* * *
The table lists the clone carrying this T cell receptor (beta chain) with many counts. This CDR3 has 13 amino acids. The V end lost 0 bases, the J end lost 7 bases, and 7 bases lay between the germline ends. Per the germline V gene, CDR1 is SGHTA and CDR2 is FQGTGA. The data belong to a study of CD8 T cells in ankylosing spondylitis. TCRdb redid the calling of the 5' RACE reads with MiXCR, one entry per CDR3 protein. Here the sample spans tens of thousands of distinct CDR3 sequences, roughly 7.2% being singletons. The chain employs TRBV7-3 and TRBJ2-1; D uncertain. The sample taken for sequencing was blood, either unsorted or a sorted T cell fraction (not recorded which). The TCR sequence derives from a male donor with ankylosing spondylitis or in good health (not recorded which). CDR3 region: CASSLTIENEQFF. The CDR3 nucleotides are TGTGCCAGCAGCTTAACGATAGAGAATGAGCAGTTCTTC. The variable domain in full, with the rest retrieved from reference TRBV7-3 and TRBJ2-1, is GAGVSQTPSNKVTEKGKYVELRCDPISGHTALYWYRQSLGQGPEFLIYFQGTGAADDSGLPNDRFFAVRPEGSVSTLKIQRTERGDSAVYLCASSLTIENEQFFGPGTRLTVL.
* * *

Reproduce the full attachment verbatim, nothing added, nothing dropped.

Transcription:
The table lists the clone carrying this T cell receptor (beta chain) with many counts. This CDR3 has 13 amino acids. The V end lost 0 bases, the J end lost 7 bases, and 7 bases lay between the germline ends. Per the germline V gene, CDR1 is SGHTA and CDR2 is FQGTGA. The data belong to a study of CD8 T cells in ankylosing spondylitis. TCRdb redid the calling of the 5' RACE reads with MiXCR, one entry per CDR3 protein. Here the sample spans tens of thousands of distinct CDR3 sequences, roughly 7.2% being singletons. The chain employs TRBV7-3 and TRBJ2-1; D uncertain. The sample taken for sequencing was blood, either unsorted or a sorted T cell fraction (not recorded which). The TCR sequence derives from a male donor with ankylosing spondylitis or in good health (not recorded which). CDR3 region: CASSLTIENEQFF. The CDR3 nucleotides are TGTGCCAGCAGCTTAACGATAGAGAATGAGCAGTTCTTC. The variable domain in full, with the rest retrieved from reference TRBV7-3 and TRBJ2-1, is GAGVSQTPSNKVTEKGKYVELRCDPISGHTALYWYRQSLGQGPEFLIYFQGTGAADDSGLPNDRFFAVRPEGSVSTLKIQRTERGDSAVYLCASSLTIENEQFFGPGTRLTVL.